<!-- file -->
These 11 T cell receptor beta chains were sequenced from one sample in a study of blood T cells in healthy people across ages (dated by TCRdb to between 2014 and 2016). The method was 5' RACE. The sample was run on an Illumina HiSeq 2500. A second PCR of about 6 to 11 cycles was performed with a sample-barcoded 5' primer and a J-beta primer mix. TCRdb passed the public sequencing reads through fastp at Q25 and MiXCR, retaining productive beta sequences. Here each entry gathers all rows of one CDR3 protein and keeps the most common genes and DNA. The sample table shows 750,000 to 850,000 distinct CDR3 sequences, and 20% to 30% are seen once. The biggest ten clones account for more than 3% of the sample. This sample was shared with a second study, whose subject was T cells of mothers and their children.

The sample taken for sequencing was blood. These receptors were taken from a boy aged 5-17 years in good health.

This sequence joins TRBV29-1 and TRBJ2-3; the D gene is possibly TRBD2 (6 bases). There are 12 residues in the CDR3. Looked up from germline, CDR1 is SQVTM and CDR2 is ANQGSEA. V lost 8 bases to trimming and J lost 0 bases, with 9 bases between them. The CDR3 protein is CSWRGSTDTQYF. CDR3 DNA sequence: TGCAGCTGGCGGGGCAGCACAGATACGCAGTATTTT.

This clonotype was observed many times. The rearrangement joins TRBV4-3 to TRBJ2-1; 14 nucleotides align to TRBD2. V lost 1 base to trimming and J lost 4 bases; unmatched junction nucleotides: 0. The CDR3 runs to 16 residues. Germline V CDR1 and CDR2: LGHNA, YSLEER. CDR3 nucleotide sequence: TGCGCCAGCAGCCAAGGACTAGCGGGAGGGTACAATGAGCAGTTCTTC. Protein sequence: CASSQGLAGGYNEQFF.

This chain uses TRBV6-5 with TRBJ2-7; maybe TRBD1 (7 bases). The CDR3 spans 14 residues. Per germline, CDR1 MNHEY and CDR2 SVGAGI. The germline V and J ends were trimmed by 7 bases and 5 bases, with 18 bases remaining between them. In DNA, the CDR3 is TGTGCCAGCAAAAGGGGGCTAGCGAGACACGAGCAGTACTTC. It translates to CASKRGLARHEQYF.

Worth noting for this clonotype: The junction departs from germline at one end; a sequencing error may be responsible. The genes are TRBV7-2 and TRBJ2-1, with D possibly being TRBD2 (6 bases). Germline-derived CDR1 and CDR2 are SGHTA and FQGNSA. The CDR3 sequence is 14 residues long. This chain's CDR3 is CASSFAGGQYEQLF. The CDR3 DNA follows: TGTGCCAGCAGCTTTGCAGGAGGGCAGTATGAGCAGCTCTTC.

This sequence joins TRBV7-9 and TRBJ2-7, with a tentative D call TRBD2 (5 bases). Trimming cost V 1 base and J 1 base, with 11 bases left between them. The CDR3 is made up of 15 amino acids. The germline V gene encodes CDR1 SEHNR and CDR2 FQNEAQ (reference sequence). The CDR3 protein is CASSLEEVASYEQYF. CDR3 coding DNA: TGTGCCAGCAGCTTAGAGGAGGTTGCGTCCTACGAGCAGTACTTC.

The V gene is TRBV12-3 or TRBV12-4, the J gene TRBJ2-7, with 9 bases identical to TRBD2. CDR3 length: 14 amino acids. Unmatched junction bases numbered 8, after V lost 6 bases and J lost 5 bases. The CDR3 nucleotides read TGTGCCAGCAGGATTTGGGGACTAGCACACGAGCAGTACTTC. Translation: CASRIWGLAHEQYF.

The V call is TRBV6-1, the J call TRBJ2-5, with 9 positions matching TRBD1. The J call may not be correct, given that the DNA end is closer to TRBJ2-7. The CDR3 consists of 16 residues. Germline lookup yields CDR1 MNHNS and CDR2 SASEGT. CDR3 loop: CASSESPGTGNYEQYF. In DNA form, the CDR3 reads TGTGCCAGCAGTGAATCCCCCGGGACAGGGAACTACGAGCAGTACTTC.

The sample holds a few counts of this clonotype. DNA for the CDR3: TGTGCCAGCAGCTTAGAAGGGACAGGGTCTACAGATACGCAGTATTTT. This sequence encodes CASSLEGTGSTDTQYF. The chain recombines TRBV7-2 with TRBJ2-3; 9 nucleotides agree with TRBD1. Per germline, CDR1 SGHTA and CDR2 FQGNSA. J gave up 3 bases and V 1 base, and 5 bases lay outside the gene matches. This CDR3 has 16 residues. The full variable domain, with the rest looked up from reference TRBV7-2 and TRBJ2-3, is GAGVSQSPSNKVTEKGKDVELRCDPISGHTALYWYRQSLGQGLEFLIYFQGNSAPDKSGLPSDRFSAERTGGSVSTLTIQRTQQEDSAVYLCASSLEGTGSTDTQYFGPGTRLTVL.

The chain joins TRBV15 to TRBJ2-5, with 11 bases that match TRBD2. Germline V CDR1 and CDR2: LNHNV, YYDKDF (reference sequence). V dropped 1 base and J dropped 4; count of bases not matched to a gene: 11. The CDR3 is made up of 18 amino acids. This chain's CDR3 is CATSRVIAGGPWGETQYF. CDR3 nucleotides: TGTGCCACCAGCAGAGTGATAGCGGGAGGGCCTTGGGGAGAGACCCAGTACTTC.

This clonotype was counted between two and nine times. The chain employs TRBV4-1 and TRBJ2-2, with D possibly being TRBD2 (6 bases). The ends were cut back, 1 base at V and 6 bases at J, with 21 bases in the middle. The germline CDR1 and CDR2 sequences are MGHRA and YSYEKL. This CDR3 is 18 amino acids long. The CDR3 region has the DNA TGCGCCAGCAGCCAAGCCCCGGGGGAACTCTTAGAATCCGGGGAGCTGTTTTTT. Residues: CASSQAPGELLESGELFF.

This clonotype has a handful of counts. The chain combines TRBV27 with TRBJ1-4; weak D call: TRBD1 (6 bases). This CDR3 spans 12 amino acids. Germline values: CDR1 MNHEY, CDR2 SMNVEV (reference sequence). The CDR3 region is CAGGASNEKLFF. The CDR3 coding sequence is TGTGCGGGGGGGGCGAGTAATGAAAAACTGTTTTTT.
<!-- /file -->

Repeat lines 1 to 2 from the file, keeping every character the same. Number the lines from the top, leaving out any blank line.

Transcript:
These 11 T cell receptor beta chains were sequenced from one sample in a study of blood T cells in healthy people across ages (dated by TCRdb to between 2014 and 2016). The method was 5' RACE. The sample was run on an Illumina HiSeq 2500. A second PCR of about 6 to 11 cycles was performed with a sample-barcoded 5' primer and a J-beta primer mix. TCRdb passed the public sequencing reads through fastp at Q25 and MiXCR, retaining productive beta sequences. Here each entry gathers all rows of one CDR3 protein and keeps the most common genes and DNA. The sample table shows 750,000 to 850,000 distinct CDR3 sequences, and 20% to 30% are seen once. The biggest ten clones account for more than 3% of the sample. This sample was shared with a second study, whose subject was T cells of mothers and their children.

The sample taken for sequencing was blood. These receptors were taken from a boy aged 5-17 years in good health.